travelers-tales

By Jennifer Elle Lewis

Eighteenth Annual Solas Awards Bronze Winner in the Women’s Travel category

I spent five days packing a toiletry bag. It was for my first business trip post-baby. I’d already read in the Attachment Parenting Handbook exactly how many days I could be away from my six-month-old before he was irrevocably traumatized, calculated how many times a day I must pump before my milk would dry up, and ordered the most efficient and quietest breast pump for the long journey to New Delhi – but I wasn’t finished packing yet. That damn toiletry bag just wasn’t ready. If only I could get it organized, I’d be ready to go.

I looked at my suitcase, sides akimbo, laid flat on the floor, perfectly packed with an empty space for one key, missing, item. I suddenly noticed an old luggage tag reading “JFK” poking out at attention on the rubber handle. It was from my last flight, taken while heavily pregnant, back home to New York. I removed it, curling its sticky backing in on itself until it was a large ball of ink and scuffed-up barcodes. I had already placed a few all-too-carefully-selected clothes items into the hard-shelled case: a power suit, some jeans, a few pairs of beige maternity underwear, and a pashmina for haggling with vendors in the market. There was the breast pump I’d bring on the plane, and the backup breast pump I’d take in case that one broke, as well as the hand breast pump in case the backup failed.

I’d managed to plan this trip, which ought to take at least a week to execute with minimal comfort into a quick four-night jaunt – sleeping two nights in the hotel and two nights on the airplane. This way, I’d be to India and back again right in time for baby’s first Halloween, and without jeopardizing too much of the Attachment Parenting I’d worked so hard to develop. It would be almost as if I’d never travelled halfway across the world and back again.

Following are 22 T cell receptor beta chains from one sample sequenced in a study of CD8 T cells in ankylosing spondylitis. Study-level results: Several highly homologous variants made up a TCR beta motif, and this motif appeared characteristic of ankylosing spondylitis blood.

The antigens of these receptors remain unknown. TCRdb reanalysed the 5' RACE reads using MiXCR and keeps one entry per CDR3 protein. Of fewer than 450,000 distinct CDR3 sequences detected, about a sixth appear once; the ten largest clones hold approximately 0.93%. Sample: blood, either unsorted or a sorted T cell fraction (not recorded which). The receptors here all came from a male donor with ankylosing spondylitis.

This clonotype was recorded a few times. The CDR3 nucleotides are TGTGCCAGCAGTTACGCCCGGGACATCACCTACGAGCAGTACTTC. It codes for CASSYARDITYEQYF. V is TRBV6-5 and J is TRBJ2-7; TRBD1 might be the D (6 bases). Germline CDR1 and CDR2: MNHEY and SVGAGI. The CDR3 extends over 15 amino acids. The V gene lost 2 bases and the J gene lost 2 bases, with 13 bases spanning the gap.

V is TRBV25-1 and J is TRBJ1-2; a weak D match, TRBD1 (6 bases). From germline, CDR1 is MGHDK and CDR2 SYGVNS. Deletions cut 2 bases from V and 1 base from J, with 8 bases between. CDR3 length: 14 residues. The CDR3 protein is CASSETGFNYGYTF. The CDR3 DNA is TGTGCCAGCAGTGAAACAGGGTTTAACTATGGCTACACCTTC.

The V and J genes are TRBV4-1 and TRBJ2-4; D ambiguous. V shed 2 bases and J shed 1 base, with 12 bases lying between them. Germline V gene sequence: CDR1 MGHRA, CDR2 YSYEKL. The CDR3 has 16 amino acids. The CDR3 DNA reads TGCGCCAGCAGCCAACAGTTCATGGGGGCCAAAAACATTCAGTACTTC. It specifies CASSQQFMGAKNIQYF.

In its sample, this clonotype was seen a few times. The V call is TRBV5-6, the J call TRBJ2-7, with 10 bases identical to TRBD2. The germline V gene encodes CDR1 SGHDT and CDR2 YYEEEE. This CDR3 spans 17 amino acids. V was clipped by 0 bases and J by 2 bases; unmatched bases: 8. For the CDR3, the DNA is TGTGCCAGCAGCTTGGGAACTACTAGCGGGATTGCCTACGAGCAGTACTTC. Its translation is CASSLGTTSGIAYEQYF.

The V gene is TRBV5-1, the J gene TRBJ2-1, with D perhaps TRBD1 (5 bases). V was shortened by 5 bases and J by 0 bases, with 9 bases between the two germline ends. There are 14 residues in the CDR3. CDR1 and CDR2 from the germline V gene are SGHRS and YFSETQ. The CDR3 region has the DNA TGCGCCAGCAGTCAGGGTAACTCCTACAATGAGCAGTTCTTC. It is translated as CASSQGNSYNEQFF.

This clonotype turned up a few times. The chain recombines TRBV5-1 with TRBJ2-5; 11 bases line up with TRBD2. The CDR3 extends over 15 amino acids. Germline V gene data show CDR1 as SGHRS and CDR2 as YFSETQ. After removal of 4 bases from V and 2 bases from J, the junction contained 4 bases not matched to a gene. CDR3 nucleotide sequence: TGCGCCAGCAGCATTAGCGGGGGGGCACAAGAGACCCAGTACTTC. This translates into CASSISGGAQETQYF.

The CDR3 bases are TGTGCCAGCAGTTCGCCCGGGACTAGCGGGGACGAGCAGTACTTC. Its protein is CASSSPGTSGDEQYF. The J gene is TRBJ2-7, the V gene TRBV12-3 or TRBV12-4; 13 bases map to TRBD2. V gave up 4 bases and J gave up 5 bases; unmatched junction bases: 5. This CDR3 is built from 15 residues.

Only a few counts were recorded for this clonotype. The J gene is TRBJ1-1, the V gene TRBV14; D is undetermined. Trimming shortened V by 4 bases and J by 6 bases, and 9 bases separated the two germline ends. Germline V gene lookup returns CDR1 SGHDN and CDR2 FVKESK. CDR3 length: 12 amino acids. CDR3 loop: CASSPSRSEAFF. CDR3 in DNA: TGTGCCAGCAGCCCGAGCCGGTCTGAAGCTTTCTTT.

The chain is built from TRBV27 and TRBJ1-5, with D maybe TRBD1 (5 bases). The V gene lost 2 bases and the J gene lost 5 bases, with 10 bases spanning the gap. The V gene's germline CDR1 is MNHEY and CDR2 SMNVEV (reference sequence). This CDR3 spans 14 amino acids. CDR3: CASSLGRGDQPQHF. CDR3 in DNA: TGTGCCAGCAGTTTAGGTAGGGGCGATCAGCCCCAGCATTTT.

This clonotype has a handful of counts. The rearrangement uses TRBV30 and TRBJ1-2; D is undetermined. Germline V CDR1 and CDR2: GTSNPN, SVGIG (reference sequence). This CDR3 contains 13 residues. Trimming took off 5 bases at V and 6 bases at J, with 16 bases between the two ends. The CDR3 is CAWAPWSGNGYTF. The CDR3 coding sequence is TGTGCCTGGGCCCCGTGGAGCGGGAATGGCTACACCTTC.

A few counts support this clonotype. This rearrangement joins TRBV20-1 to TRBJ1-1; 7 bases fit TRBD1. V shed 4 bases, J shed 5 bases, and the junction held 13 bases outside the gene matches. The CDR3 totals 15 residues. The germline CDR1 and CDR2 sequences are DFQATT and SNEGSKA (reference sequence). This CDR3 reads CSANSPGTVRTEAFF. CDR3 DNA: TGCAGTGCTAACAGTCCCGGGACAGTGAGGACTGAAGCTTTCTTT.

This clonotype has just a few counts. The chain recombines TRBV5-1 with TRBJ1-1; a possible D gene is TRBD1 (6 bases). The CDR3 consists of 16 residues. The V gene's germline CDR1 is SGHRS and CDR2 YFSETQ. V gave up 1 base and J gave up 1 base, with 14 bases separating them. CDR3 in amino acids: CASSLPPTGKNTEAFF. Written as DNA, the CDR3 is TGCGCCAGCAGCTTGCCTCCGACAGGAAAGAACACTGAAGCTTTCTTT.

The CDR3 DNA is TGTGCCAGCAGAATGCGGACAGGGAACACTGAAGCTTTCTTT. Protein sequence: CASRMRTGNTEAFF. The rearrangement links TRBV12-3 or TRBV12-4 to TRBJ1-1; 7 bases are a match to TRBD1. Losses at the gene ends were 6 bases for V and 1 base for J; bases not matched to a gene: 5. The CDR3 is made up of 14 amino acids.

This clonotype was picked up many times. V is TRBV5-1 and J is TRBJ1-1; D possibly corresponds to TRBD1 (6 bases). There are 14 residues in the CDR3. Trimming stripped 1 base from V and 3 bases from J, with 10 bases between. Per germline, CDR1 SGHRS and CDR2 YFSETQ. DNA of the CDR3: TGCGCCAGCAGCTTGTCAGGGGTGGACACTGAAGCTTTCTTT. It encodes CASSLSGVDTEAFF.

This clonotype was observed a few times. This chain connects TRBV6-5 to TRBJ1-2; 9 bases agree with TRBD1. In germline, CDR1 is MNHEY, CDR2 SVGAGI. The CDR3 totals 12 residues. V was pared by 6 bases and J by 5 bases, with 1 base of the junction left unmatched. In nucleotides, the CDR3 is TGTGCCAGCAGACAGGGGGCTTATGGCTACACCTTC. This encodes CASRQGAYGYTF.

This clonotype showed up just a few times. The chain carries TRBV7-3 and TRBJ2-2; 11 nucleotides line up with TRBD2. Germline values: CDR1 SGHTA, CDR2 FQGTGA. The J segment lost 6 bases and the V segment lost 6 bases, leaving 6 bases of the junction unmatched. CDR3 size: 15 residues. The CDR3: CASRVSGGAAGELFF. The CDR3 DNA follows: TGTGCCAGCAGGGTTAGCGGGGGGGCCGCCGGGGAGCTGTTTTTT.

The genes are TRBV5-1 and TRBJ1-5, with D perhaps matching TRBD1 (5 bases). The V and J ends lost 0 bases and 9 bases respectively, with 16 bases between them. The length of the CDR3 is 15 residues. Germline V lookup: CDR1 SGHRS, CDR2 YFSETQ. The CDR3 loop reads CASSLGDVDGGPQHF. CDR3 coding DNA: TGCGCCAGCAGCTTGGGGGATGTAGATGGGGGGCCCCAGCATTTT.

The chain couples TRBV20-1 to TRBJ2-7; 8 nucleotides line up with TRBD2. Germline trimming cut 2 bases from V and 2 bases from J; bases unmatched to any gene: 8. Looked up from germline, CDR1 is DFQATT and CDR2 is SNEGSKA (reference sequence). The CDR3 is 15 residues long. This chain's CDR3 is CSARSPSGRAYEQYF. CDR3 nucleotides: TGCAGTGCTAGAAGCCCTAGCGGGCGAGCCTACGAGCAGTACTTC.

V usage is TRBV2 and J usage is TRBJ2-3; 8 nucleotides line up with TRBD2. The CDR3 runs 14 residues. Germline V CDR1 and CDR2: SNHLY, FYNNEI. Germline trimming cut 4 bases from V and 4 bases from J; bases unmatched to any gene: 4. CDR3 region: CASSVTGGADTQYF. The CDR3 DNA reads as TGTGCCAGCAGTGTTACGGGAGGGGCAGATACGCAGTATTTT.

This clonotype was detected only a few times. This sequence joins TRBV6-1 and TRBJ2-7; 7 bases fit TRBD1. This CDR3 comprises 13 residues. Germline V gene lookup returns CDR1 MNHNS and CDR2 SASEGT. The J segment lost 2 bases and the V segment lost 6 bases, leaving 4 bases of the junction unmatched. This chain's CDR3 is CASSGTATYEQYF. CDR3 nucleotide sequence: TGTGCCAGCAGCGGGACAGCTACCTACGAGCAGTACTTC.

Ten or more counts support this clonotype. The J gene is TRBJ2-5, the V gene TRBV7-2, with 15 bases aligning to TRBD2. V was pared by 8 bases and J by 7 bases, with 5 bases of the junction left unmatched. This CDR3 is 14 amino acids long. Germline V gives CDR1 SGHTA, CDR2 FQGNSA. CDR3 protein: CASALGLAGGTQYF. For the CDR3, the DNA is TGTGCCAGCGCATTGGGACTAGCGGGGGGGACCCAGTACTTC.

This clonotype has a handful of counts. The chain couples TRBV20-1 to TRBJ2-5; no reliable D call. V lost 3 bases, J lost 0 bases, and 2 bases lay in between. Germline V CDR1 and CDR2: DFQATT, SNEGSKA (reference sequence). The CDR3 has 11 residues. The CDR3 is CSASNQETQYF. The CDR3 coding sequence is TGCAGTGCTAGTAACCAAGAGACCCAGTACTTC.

I assessed the contents of the toiletry bag. It just wasn’t quite right. Would I need to bring Imodium and Gas-X? I was travelling to India after all, and not to make assumptions, but I should probably bring both. I wanted to look good, of course, so I needed the under-eye concealer and the spot treatment. But the organic bamboo nursing pads were taking up too much room, although necessary, since I didn’t want to leak through my bra while presenting in front of a room full of colleagues.

I felt the panic rising in my body again. There was nothing I could do to fight it back. It was better to just let it erupt out of me like it had fifteen times a day for the past five days I’d tried to finish packing for this trip. I felt heat and chills simultaneously as I sat paralyzed on the bathroom floor, toiletry bag gaping open. “How am I going to do this?” I asked myself while hyperventilating. This recurrent anxiety then turned to recurrent rage. “Why couldn’t this stupid fucking bag just be packed already!” I picked up the toiletry bag with both hands and threw it across the bathroom, its contents exploding outward as it hit the towel rack. And then I wept, like I had fifteen times a day, for the past five days.